The graphic artist Talwin Morris (1865-1911) was a member of the circle of artists surrounding the architect Charles Rennie Mackintosh in Glasgow. Through his book designs, Morris was able to introduce a wide audience to what was known as the ‘Glasgow Style’ as it flourished at the end of the nineteenth century.
Front cover design by Talwin Morris
Five years ago we organised an exhibition of Talwin Morris book covers which was on display outside the Special Collections reading room, with an accompanying exhibition page on our website. The exhibition showcased a selection of book covers designed by Morris from our rare book collections and the MERL library. Since then, we have been very pleased to receive a number of emails from Talwin Morris collectors and other individuals with an interest in his work, sometimes to offer Morris books for sale or donation, or just to share interest and knowledge.
In this way we were contacted recently by an Oxfam bookshop in Birmingham seeking information about a beautiful set of poetry books designed by Talwin Morris. We are delighted to say that we have now purchased this set for the Printing Collection, part of the rare book collections at Reading.
Volumes from ‘A Library of Choice Poetry’ designed by Talwin Morris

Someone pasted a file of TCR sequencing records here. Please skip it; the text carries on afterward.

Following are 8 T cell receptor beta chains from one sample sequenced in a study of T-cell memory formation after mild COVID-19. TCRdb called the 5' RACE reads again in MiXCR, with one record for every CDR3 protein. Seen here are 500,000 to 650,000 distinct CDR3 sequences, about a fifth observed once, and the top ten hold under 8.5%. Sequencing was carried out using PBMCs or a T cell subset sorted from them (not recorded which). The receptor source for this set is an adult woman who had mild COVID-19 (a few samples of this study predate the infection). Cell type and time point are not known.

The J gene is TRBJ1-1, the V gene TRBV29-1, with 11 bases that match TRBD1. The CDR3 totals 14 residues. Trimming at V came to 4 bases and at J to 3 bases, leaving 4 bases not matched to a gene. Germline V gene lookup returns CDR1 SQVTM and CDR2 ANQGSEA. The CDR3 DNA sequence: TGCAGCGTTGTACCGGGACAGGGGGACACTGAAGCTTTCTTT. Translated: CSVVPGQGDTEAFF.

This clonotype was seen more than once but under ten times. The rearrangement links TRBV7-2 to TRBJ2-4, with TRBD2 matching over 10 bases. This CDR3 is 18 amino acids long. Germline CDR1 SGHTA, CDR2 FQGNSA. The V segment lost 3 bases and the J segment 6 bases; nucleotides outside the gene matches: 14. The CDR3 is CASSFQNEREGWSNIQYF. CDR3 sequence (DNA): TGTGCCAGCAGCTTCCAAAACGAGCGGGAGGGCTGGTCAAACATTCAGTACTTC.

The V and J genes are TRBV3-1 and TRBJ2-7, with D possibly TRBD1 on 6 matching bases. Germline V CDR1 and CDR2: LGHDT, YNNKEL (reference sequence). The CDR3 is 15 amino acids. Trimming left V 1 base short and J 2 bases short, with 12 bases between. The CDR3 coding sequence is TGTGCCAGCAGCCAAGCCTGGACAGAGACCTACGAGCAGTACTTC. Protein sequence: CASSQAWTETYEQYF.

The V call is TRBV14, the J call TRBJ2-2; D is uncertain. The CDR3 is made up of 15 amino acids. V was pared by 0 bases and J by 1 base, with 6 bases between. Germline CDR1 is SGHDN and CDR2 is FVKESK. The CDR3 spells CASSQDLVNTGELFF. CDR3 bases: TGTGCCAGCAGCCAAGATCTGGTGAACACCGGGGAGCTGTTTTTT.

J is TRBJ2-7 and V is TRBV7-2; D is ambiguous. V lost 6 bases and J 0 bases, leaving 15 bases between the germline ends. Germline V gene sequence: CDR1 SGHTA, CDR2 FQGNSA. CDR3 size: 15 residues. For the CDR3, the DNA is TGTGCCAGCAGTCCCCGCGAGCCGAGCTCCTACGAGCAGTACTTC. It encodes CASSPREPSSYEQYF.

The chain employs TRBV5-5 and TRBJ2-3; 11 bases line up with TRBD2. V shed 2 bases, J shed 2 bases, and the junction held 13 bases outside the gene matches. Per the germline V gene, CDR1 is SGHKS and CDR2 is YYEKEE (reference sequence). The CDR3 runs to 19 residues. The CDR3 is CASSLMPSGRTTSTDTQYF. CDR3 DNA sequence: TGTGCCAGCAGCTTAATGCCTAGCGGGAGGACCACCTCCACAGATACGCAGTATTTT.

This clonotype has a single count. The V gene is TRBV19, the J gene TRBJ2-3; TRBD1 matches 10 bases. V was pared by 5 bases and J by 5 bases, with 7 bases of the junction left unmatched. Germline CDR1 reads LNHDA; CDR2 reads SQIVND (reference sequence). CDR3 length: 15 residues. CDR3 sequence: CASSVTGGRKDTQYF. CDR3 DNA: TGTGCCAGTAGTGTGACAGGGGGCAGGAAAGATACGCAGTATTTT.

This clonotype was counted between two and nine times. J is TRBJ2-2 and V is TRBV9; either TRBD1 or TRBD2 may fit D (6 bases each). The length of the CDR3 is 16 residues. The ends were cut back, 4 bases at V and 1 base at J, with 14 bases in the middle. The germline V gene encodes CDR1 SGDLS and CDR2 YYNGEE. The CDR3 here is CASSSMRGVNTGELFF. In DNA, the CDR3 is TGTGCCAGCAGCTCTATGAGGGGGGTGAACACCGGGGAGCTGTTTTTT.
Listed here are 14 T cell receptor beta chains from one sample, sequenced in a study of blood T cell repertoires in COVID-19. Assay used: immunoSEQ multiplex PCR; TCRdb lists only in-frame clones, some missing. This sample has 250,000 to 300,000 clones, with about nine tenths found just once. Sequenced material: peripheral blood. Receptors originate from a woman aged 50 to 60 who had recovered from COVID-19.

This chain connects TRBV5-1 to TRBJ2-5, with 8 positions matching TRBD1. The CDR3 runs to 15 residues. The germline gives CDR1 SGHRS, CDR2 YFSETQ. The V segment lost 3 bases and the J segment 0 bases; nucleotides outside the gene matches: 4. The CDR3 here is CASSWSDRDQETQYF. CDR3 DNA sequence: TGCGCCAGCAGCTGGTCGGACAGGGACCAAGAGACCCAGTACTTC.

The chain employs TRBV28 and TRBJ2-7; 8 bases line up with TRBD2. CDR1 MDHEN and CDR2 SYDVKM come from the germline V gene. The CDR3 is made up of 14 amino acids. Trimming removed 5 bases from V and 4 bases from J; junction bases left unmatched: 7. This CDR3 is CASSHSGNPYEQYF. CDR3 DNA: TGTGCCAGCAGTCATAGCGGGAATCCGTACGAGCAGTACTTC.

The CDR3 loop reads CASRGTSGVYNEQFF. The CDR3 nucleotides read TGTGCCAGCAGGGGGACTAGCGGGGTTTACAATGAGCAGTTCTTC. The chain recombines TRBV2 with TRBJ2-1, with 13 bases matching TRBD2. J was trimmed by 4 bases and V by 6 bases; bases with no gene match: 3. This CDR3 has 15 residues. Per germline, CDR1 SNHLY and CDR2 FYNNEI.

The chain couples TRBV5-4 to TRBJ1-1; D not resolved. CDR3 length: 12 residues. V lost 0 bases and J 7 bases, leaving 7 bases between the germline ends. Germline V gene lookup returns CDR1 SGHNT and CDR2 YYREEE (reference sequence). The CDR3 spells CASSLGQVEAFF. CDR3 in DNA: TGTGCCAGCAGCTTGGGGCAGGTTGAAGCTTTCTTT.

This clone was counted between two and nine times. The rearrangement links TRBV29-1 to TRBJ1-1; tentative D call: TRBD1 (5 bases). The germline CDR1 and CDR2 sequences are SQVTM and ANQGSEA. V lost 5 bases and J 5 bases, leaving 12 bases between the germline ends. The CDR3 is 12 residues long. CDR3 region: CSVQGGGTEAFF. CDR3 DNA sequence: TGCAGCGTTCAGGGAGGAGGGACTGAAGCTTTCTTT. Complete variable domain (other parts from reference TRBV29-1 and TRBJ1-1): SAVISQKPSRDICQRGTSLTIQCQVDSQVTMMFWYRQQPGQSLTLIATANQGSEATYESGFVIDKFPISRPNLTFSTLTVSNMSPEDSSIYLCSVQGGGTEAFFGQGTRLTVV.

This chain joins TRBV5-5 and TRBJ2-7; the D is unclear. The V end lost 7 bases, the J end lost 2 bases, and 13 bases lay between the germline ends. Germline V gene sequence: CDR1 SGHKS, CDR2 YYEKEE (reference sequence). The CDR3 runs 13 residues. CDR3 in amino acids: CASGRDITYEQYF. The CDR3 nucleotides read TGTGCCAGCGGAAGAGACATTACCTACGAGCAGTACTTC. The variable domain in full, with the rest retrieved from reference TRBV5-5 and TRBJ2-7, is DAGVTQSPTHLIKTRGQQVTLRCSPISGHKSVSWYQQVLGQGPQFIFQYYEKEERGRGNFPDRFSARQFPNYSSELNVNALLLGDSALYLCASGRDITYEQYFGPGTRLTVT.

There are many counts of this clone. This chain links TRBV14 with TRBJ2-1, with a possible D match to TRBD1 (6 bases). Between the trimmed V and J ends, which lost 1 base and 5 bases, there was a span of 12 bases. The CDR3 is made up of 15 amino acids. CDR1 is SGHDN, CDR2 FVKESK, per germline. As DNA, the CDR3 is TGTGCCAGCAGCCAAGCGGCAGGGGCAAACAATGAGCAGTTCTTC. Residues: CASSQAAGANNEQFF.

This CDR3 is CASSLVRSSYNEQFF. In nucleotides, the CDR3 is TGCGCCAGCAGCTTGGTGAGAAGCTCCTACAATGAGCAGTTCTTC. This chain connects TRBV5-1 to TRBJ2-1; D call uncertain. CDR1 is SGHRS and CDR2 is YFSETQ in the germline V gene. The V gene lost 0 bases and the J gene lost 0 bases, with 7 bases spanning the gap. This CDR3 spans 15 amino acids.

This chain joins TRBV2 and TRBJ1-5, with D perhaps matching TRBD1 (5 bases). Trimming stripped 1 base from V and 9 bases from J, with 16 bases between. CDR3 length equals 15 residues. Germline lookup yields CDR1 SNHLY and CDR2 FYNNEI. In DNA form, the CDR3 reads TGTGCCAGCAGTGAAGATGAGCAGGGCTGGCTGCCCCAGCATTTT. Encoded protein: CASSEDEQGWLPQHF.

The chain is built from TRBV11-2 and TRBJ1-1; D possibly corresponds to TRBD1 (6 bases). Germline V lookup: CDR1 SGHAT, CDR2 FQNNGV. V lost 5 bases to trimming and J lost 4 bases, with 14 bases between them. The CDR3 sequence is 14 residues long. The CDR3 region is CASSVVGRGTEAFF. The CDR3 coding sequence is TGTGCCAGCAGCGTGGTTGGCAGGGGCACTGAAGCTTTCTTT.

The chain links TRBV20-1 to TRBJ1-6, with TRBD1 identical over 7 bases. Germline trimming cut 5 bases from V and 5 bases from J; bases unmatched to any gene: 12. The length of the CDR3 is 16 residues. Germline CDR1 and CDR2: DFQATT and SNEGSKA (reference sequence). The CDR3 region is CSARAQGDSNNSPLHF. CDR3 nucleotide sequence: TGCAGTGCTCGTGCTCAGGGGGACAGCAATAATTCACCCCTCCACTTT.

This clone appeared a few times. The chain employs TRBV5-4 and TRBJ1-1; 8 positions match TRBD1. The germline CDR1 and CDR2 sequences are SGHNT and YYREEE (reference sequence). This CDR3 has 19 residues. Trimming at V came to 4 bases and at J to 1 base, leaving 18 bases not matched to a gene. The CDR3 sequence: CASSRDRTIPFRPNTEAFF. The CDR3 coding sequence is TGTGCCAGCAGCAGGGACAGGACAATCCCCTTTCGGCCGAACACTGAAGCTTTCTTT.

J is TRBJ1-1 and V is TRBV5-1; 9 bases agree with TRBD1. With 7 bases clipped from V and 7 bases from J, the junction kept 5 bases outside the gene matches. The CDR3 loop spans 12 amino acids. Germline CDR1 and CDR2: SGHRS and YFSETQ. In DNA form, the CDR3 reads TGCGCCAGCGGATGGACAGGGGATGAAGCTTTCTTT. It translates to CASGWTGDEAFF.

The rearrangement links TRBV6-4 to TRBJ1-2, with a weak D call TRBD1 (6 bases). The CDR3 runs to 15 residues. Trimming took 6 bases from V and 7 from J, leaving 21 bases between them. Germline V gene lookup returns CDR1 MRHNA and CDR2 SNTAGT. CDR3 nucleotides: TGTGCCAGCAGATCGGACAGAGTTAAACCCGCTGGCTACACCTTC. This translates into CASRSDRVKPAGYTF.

The set is a later version of the Red Letter Library, published by the Gresham Publishing Company as a boxed set with the title ‘A Library of Choice Poetry’ some time between 1902-1911. The books are bound in cloth with front cover and spine designs by Talwin Morris [shown above], who also designed the title-pages and endpapers [detail of endpaper design shown below]. The series includes volumes of poetry by Matthew Arnold, Tennyson, Wordsworth and Keats.
Detail of endpaper design by Talwin Morris
One of the appealing features of Talwin Morris’s work is that, aside from the beauty of the designs, examples of his book covers can still be found for sale for fairly modest sums in charity shops and secondhand booksellers as the texts themselves are not particularly rare – once you become familiar with his style they are easy to spot!
[Many thanks to Ladi Dell’aira from the Oxfam bookshop in Kings Heath, Birmingham, for her kind permission to use her photographs of the books in this post and for her help with the acquisition of the books].